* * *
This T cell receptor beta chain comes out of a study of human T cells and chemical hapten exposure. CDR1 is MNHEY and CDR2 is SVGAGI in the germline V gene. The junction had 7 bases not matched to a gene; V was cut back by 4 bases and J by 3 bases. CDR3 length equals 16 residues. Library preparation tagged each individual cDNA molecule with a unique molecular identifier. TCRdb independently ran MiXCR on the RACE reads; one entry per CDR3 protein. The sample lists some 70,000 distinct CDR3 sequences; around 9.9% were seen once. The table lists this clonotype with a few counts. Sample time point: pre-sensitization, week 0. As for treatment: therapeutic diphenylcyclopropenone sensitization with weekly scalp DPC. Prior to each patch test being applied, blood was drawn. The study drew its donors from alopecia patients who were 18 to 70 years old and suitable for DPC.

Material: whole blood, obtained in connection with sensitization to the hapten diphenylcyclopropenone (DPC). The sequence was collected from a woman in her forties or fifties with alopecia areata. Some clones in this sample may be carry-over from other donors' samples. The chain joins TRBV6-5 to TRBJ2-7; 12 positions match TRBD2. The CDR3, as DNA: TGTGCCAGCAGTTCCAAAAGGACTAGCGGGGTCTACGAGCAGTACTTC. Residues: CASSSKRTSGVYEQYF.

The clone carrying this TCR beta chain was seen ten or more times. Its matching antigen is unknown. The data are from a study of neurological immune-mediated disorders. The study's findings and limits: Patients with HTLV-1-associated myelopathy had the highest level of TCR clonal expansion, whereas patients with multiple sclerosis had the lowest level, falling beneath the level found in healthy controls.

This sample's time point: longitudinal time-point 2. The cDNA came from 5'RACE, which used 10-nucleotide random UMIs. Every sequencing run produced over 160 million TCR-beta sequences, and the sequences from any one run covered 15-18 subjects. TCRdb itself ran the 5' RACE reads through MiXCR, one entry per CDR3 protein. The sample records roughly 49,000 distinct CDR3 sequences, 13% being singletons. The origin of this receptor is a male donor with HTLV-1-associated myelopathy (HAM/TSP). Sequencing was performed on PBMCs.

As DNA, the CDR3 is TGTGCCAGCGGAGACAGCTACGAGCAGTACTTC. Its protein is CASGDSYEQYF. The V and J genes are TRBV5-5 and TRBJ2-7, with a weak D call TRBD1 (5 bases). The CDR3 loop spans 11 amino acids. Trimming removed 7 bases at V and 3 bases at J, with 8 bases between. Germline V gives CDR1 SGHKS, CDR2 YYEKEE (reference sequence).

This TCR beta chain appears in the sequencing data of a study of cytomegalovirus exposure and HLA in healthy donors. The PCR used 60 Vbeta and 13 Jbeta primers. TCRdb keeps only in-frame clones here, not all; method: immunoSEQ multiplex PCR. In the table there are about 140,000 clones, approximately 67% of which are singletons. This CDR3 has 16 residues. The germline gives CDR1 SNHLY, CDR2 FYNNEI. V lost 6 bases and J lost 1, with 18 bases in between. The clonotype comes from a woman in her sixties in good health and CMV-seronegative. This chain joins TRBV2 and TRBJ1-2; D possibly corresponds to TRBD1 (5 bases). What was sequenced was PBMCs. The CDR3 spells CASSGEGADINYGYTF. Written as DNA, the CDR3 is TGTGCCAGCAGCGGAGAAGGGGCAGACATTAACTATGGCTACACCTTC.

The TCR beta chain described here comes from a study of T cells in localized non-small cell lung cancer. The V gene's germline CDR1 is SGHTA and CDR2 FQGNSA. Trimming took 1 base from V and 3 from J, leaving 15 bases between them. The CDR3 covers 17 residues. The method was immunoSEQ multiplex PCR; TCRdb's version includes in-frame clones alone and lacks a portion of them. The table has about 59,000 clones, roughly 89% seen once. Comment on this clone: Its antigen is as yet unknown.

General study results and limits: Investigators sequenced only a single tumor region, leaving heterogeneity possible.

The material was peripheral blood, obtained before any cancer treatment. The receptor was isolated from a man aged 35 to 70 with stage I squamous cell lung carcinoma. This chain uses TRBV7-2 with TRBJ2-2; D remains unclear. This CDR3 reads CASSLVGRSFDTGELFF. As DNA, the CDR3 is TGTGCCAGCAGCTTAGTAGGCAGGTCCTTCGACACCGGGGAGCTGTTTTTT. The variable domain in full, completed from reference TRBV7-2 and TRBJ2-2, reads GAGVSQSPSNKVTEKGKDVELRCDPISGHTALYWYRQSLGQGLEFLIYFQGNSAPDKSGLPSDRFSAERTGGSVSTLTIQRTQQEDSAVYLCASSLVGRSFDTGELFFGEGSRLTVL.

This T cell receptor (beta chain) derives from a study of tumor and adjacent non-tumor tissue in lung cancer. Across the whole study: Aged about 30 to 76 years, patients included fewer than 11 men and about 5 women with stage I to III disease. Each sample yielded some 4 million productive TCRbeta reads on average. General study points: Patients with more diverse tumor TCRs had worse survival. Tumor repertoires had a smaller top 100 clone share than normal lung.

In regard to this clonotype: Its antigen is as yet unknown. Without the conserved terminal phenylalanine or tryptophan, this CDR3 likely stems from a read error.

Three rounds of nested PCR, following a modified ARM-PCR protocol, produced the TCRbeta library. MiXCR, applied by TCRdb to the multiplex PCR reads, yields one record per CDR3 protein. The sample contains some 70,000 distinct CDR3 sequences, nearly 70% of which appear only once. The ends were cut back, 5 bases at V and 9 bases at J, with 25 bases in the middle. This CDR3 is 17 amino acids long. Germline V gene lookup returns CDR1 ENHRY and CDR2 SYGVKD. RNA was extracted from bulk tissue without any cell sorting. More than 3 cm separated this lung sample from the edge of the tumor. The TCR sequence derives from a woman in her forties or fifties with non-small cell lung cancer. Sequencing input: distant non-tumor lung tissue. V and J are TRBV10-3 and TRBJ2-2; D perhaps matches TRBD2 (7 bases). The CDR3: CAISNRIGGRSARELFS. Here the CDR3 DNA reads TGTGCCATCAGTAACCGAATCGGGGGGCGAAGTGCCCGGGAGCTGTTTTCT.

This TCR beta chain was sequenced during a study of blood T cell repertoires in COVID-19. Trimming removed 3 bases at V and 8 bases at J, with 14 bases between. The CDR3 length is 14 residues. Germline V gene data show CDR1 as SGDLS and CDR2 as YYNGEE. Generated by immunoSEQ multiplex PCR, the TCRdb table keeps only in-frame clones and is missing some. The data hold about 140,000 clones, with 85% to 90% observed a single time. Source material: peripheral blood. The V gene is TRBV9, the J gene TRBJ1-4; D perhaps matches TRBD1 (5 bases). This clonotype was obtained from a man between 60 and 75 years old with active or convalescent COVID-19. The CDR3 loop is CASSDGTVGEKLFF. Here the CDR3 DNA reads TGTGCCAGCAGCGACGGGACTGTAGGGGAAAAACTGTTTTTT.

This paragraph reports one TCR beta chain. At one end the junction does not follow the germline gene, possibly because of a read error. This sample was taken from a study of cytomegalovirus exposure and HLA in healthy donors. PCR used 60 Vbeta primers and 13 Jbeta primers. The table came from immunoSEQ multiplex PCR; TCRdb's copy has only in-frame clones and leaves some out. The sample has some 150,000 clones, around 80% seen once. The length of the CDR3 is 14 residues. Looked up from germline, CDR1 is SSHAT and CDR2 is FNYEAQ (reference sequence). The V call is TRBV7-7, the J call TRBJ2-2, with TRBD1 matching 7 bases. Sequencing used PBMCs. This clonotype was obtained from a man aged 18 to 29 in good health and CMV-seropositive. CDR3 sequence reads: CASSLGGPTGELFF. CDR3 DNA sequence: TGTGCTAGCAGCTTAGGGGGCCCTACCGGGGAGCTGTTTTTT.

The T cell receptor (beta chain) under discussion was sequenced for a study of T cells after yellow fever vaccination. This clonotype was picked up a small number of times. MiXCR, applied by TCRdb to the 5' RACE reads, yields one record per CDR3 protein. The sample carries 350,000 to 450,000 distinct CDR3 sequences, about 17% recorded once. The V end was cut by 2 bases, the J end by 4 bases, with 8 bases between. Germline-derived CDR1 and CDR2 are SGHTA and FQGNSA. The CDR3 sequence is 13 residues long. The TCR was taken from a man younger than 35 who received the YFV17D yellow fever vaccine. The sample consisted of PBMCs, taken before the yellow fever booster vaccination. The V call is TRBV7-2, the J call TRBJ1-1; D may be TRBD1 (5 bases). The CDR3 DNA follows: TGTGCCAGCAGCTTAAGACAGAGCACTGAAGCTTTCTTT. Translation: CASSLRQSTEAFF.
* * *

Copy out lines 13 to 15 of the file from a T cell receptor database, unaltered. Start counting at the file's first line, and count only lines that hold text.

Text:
This TCR beta chain was sequenced during a study of blood T cell repertoires in COVID-19. Trimming removed 3 bases at V and 8 bases at J, with 14 bases between. The CDR3 length is 14 residues. Germline V gene data show CDR1 as SGDLS and CDR2 as YYNGEE. Generated by immunoSEQ multiplex PCR, the TCRdb table keeps only in-frame clones and is missing some. The data hold about 140,000 clones, with 85% to 90% observed a single time. Source material: peripheral blood. The V gene is TRBV9, the J gene TRBJ1-4; D perhaps matches TRBD1 (5 bases). This clonotype was obtained from a man between 60 and 75 years old with active or convalescent COVID-19. The CDR3 loop is CASSDGTVGEKLFF. Here the CDR3 DNA reads TGTGCCAGCAGCGACGGGACTGTAGGGGAAAAACTGTTTTTT.

This paragraph reports one TCR beta chain. At one end the junction does not follow the germline gene, possibly because of a read error. This sample was taken from a study of cytomegalovirus exposure and HLA in healthy donors. PCR used 60 Vbeta primers and 13 Jbeta primers. The table came from immunoSEQ multiplex PCR; TCRdb's copy has only in-frame clones and leaves some out. The sample has some 150,000 clones, around 80% seen once. The length of the CDR3 is 14 residues. Looked up from germline, CDR1 is SSHAT and CDR2 is FNYEAQ (reference sequence). The V call is TRBV7-7, the J call TRBJ2-2, with TRBD1 matching 7 bases. Sequencing used PBMCs. This clonotype was obtained from a man aged 18 to 29 in good health and CMV-seropositive. CDR3 sequence reads: CASSLGGPTGELFF. CDR3 DNA sequence: TGTGCTAGCAGCTTAGGGGGCCCTACCGGGGAGCTGTTTTTT.

The T cell receptor (beta chain) under discussion was sequenced for a study of T cells after yellow fever vaccination. This clonotype was picked up a small number of times. MiXCR, applied by TCRdb to the 5' RACE reads, yields one record per CDR3 protein. The sample carries 350,000 to 450,000 distinct CDR3 sequences, about 17% recorded once. The V end was cut by 2 bases, the J end by 4 bases, with 8 bases between. Germline-derived CDR1 and CDR2 are SGHTA and FQGNSA. The CDR3 sequence is 13 residues long. The TCR was taken from a man younger than 35 who received the YFV17D yellow fever vaccine. The sample consisted of PBMCs, taken before the yellow fever booster vaccination. The V call is TRBV7-2, the J call TRBJ1-1; D may be TRBD1 (5 bases). The CDR3 DNA follows: TGTGCCAGCAGCTTAAGACAGAGCACTGAAGCTTTCTTT. Translation: CASSLRQSTEAFF.